Wednesday, April 09, 2008

Violation of separation of church and state at Minnesota Islamic public school

Tarek ibn Ziyad Academy (TIZA), a K-8 charter school run out of the headquarters of the Muslim American Society of Minnesota and run by an imam, Asad Zaman, teaches Islamic studies and has mandatory prayers led by a non-student.

See, Christians--this is what the separation of church and state legally prohibits schools from doing with your tax dollars. Get it?

UPDATE (April 11, 2008): Very many conservative bloggers, including Michelle Malkin and the morons at Stop the ACLU, are protesting TIZA and asking why the ACLU isn't doing anything. In fact, the ACLU was on this issue before any conservative bloggers were, though they are hampered by the lack of a plaintiff. These bloggers are blatantly expressing their hypocrisy. If the ACLU was so much as sending a warning letter to a charter school promoting Christianity, they'd be protesting it. But since it's Islam, the ACLU can't possibly do enough.


Reed said...

For those Christians who advocate the blurring of the line between church and state, is the fear of the spread of Islam sufficently strong to lead to a change of heart?

sfc mac said...

"If the ACLU was so much as sending a warning letter to a charter school promoting Christianity, they'd be protesting it."

You've GOT to be joking. One of the cornerstones of the ACLU is direct confrontation of ANYTHING remotely resembling Christianity in public schools. I'm agnostic, and even I can see their (and your) hypocrisy.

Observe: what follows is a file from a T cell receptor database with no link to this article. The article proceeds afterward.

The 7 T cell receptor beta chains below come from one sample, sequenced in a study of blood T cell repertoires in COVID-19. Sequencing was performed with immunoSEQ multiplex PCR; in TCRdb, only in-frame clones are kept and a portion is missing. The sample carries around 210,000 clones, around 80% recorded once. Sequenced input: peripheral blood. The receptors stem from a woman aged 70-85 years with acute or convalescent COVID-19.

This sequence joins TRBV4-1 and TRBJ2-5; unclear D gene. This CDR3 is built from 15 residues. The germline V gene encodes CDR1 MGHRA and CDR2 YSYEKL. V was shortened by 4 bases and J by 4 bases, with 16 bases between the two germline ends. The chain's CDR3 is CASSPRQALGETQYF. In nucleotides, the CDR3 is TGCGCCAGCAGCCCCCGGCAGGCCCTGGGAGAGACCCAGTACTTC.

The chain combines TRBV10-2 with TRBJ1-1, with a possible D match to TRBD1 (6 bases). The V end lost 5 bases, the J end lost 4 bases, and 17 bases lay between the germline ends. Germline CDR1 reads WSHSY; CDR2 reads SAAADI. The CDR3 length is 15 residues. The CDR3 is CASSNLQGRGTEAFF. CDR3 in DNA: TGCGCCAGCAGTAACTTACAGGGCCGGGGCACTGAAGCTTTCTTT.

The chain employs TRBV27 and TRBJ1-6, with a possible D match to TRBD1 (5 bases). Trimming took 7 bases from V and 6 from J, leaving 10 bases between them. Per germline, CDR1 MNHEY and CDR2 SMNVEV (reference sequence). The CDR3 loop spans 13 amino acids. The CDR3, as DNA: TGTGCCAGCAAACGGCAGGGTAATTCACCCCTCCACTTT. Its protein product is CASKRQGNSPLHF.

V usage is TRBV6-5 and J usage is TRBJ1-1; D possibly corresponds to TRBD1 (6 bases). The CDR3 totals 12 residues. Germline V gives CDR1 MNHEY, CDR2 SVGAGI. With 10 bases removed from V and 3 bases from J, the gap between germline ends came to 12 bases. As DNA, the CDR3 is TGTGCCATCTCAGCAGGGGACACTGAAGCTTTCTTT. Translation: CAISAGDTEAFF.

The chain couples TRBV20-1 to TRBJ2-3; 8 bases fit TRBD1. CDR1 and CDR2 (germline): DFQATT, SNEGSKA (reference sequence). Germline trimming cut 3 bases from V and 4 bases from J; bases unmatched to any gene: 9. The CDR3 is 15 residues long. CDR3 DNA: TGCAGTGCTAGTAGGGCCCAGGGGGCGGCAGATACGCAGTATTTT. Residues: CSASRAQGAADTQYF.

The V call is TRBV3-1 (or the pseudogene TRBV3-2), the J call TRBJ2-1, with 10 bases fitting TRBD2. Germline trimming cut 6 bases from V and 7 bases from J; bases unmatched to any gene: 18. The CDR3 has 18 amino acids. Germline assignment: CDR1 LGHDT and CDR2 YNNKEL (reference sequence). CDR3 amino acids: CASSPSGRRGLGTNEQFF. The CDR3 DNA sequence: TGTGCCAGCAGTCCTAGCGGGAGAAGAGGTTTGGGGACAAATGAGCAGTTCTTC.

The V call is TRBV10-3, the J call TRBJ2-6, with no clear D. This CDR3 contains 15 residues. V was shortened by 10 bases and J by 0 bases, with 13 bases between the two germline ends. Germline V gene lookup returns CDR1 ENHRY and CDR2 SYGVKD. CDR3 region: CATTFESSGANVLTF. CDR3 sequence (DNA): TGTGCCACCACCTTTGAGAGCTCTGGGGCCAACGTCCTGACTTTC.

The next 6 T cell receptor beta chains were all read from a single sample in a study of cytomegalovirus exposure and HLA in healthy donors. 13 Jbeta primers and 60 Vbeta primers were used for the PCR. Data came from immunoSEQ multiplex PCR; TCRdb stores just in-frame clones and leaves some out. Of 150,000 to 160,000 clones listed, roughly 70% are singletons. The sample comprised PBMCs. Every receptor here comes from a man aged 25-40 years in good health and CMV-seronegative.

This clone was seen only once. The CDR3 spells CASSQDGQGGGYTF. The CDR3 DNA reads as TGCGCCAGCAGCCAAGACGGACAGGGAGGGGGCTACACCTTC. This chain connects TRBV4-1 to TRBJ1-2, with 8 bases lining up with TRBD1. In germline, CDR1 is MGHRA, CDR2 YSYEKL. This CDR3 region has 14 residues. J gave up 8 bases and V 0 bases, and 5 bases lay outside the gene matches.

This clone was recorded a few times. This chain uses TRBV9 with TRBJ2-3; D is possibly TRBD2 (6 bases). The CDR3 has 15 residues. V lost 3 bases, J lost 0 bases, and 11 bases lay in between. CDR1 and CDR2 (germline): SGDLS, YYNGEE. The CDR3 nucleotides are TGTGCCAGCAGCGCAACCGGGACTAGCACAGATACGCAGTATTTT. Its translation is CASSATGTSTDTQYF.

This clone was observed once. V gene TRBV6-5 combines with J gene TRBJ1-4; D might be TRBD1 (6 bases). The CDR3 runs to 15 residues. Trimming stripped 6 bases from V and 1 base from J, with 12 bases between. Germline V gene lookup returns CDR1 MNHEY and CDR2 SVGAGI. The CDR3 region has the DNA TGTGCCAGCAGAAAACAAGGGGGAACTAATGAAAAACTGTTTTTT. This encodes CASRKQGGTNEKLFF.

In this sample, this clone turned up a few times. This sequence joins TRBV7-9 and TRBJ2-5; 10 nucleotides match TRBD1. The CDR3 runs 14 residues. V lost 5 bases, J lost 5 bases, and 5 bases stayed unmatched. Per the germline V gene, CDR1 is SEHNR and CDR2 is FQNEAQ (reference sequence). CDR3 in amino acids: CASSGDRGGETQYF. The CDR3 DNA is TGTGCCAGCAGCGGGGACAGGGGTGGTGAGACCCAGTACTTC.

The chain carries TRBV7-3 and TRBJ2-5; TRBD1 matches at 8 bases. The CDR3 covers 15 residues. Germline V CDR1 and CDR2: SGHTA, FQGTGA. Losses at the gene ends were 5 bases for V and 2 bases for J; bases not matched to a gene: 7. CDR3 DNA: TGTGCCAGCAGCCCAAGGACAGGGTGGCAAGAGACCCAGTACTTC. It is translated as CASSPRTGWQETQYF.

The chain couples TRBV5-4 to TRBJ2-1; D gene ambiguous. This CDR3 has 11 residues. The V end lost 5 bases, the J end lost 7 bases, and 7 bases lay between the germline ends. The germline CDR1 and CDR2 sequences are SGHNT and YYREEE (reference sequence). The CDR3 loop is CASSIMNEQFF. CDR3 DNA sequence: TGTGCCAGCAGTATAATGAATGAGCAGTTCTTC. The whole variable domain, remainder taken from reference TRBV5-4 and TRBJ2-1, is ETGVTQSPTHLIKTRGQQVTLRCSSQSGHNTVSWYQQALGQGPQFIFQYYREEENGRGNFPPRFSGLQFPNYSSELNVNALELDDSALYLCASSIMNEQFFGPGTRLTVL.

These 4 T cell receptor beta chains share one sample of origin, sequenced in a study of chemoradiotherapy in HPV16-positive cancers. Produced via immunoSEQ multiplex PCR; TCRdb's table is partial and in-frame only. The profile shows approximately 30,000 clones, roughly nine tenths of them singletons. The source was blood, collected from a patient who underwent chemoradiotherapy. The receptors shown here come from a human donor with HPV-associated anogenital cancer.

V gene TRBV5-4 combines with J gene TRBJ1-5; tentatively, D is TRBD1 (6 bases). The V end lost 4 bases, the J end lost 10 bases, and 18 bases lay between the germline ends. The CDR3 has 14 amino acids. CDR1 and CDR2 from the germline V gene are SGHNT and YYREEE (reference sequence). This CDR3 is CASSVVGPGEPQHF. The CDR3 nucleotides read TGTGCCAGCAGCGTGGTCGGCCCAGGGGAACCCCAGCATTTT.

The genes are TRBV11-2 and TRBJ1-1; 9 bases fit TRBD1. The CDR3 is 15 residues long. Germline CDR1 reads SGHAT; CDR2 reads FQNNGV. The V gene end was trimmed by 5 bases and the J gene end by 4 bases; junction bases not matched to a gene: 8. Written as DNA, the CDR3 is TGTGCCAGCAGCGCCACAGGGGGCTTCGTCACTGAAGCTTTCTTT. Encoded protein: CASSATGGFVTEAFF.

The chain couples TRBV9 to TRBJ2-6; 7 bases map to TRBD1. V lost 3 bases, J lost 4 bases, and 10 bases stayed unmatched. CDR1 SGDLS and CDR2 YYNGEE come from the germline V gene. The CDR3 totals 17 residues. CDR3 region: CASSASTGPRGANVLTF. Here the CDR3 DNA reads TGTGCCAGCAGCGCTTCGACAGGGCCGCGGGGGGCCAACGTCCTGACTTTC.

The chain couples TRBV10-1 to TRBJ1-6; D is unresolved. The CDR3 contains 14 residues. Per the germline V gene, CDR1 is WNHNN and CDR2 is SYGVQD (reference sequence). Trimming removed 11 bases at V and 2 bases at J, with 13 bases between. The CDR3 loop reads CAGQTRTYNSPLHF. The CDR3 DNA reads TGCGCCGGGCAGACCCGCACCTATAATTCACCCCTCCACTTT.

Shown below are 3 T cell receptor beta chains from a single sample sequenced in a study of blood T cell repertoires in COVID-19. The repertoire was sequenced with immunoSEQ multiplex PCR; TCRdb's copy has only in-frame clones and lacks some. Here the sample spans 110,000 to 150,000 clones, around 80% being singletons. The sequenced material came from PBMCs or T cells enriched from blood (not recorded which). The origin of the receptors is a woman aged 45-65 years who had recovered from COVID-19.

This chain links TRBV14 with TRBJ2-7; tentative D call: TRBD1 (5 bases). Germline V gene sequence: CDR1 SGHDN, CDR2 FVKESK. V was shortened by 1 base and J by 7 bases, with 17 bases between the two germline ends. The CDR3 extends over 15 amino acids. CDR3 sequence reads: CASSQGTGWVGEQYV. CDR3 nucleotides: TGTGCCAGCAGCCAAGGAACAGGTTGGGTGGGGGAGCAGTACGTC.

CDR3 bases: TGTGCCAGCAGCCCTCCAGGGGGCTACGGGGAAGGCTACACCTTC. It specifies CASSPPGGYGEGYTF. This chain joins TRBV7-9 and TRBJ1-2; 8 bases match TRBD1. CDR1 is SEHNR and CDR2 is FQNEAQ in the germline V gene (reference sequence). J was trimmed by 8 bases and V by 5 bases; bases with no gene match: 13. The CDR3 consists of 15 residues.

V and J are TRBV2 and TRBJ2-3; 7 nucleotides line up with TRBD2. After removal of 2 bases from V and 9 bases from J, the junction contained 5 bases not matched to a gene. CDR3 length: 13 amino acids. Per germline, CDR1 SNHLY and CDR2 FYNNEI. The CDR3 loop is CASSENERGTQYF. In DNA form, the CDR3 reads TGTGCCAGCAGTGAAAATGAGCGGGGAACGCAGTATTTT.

Einzige said...

Are you sure you've understood Jim's point, sfcmac?

The only hypocrites I see in all this are the conservative bloggers.

Perhaps you can clarify your position. Exactly what is the source of Jim's hypocracy?

Einzige said...

Oh, jeez, my spelling is bad this morning!

Lippard said...

Perhaps you misunderstood what I said, because I don't understand your comment.

What you quoted from me is saying that in any case where the ACLU protests Christianity in charter schools (and I mean that also to apply to government-run public schools), the "Stop the ACLU" crowd protests it. I didn't say that the ACLU doesn't do so--of course they do!

So where's the hypocrisy? My point is that the ACLU is right to take the same steps to fight Establishment Clause violations, no matter what religion is involved. They send a letter, and if that doesn't work they get a plaintiff and file a lawsuit. If they can't get a plaintiff, they can't sue, which is why there are cases of small communities getting away with things like teaching creationism in public schools.

So please explain what hypocrisy you are talking about.